I have to be honest. I'm here at Norwich Arts Centre tonight because of a free magazine. No, not Outline, that finest of gratis publications that confidently tells us where to go every night of every month here in Norfolk's fine and only city.
No, I speak of DIY, that essential monthly read for music fans nationally, or those that are too tight to part with hard earned cash for Q or Mojo, but do not want to rely on the opinions of the now 'free' NME with all its Topshop and HMV sycophancy. I know that DIY also has bills to pay, and they also embrace 'the hand that feeds' with their advertising revenue but, somehow, DIY seems to do it with more grace and style.
And, after treating us last year with a memorable Doc Martens gig at the old Owl Sanctuary last year in the company of Palma Violets, they are back in town again with a date on their 'Mapped Out' tour for up-and-coming bands featuring a double bill of Tigercub and Bellevue Days.
Unfortunately, not only is it a Saturday night, but the climax of the Six Nations rugby has meant that the France v England game is live on television. So it is a fairly small crowd that starts the evening as local band Marigolds take stage to kick things off. A young four piece who, unusually, position non-singing bass player Tom at centre stage, whilst vocalist Joe is confined to the shadows with his baseball cap deflecting the spotlight off his face. Their take on a familiar indie-surf sound is pleasant enough, and the playing seems competent. Perhaps the best number is the as yet untitled number which we are warned "could go horribly wrong". In fact, it turns out to be the highlight of their set, with fierce bass playing feeding the rhythm and lead guitars with dynamic effect.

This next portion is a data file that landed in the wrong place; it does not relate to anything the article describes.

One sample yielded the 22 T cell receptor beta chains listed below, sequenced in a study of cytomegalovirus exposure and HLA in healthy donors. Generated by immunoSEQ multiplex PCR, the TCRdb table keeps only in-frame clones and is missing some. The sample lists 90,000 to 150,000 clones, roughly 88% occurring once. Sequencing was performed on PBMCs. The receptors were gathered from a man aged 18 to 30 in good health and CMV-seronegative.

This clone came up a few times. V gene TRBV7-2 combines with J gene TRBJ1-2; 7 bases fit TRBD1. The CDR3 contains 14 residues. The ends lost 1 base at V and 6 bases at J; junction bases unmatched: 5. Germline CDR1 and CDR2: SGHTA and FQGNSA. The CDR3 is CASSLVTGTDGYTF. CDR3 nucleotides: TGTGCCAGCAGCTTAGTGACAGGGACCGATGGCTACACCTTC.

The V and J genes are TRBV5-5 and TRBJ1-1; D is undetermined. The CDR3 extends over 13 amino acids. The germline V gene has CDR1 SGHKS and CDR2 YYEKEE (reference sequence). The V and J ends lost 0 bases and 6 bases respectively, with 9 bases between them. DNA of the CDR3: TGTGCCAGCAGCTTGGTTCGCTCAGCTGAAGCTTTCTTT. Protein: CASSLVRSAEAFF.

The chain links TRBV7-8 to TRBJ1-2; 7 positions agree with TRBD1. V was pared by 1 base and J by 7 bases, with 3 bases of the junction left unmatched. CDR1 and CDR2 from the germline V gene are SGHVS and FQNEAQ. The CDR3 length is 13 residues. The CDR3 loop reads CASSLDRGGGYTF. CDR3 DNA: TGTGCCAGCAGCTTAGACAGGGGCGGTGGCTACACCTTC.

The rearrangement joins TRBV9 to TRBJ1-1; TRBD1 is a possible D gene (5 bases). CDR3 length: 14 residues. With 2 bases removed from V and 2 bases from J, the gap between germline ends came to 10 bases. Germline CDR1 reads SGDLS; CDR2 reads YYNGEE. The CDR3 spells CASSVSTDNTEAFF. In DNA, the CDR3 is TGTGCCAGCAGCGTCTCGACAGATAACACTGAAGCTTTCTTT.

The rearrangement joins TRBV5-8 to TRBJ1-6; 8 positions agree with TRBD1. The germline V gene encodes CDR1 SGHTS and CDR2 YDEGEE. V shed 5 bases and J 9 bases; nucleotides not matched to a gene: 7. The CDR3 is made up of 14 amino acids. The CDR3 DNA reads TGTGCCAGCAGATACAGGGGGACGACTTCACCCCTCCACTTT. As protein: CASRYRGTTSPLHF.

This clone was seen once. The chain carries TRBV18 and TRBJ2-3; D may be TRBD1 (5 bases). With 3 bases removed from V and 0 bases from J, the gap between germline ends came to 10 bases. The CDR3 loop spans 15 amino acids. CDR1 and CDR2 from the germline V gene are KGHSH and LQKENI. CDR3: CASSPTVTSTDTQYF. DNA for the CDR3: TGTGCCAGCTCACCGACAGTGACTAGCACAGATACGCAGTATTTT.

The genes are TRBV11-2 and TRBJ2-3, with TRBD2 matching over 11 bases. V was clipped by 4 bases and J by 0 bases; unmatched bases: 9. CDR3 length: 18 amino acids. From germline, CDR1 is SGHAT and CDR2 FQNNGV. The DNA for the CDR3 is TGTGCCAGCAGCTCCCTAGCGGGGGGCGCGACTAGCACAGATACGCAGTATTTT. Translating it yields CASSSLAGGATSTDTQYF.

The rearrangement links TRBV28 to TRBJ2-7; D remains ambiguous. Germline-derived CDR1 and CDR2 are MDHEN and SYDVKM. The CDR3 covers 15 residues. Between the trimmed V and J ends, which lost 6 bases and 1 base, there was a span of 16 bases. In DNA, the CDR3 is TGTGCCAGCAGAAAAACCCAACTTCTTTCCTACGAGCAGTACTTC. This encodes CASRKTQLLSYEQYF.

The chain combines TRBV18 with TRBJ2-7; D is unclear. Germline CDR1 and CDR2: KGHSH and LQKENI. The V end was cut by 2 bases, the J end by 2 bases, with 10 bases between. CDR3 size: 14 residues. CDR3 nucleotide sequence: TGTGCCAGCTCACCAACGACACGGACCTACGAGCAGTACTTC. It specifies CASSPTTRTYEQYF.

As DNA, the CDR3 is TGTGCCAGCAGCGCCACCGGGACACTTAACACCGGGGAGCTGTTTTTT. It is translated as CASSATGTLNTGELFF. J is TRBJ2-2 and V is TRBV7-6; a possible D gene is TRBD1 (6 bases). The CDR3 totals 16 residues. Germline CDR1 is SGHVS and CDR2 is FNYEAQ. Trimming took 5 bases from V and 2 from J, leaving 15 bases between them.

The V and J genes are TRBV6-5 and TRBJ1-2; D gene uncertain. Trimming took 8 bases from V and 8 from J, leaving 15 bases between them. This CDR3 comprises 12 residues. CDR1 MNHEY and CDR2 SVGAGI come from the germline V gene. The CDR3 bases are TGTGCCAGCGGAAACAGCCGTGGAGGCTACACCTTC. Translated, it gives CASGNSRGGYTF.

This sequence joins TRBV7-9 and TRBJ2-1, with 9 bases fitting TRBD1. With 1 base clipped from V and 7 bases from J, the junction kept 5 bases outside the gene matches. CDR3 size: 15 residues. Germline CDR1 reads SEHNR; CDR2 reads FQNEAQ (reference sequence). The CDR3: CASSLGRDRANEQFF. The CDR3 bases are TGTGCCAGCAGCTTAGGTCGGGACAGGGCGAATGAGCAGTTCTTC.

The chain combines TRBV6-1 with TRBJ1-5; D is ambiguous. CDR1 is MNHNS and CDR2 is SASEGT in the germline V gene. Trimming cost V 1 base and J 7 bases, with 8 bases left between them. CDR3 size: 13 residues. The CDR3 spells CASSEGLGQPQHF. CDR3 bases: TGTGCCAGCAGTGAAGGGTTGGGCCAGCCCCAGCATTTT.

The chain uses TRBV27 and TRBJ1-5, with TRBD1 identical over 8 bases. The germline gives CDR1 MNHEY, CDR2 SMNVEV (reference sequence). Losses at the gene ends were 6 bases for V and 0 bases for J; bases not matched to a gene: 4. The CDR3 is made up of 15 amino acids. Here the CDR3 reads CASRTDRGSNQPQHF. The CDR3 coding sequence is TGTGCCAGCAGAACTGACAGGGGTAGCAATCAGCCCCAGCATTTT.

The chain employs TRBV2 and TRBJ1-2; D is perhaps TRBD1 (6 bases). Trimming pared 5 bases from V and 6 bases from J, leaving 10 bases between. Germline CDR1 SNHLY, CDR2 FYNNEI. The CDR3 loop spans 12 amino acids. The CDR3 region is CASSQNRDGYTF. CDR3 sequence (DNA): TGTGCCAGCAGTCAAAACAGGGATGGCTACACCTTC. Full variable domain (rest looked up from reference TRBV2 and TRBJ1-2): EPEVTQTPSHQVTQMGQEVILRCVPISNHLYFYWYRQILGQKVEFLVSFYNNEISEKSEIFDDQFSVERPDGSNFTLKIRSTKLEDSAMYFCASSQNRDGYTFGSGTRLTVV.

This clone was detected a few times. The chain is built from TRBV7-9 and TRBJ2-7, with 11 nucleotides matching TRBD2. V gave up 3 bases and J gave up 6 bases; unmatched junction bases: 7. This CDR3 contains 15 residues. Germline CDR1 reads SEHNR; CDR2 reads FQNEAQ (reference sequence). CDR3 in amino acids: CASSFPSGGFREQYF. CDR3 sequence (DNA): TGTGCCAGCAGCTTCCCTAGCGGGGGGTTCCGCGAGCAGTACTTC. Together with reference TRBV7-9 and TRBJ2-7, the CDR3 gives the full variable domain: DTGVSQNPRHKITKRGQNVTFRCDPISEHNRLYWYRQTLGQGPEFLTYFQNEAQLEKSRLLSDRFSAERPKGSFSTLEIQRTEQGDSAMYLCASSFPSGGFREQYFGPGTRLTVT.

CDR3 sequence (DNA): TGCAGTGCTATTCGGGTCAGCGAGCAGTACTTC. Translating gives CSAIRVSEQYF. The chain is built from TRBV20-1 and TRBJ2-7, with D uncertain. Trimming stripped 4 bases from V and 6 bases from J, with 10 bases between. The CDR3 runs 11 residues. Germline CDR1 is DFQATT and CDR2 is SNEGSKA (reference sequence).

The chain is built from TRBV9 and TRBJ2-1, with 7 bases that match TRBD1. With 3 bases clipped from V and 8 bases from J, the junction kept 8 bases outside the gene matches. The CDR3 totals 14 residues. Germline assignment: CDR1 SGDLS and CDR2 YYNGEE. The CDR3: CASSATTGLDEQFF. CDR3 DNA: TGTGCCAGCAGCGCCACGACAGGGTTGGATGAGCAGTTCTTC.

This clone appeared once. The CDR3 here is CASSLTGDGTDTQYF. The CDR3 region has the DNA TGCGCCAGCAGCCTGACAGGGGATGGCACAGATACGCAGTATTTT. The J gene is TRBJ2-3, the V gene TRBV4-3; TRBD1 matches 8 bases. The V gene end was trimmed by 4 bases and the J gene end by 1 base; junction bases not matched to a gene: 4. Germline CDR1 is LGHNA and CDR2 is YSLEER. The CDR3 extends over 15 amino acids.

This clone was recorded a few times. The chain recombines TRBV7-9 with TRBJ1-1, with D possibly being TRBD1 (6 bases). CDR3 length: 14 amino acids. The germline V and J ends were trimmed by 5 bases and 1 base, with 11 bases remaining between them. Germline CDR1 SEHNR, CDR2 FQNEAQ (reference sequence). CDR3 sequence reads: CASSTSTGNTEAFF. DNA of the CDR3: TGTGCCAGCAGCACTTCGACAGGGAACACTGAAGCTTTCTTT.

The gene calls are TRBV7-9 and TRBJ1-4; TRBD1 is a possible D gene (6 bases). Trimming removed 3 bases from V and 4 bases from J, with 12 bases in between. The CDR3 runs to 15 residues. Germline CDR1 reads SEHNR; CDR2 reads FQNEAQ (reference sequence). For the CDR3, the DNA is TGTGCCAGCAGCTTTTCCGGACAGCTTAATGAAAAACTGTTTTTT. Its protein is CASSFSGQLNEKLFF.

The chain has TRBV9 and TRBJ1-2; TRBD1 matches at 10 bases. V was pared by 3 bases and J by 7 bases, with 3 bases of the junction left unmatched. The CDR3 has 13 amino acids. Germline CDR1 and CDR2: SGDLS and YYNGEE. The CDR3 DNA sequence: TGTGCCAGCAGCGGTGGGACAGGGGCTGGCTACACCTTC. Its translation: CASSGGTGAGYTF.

Bellevue Days are from Croydon, which they helpfully inform us is in London. Obviously they have got us down as a parochial crowd. Now, without wanting to get into a spat over this, I'm not sure what typifies the 'Croydon sound', but their Sonic Highways inspired offering seems about as typically 'London' as Anglia Square. It's not that it's unpleasant, and the playing is punchy and tight, but it just doesn't awaken the Kraken or cut the Colmans for me. The new single Pepper Tea is probably the spiciest track on offer, but they still would benefit from a little more seasoning, and some more original recipes.
Tigerclub, by contrast, come out firing on all four cylinders, which for a threesome is somewhat impressive. Hailing from Brighton, and not afraid to growl as well as purr, this is more like what I had been hoping for. If you are going to carry a torch for grunge then do it unashamedly and rub some south coast salt into the wounds as you go. Tracks like Blue Blood show how to take a simple idea and make it your own - surely the gateway to success for any up and coming band.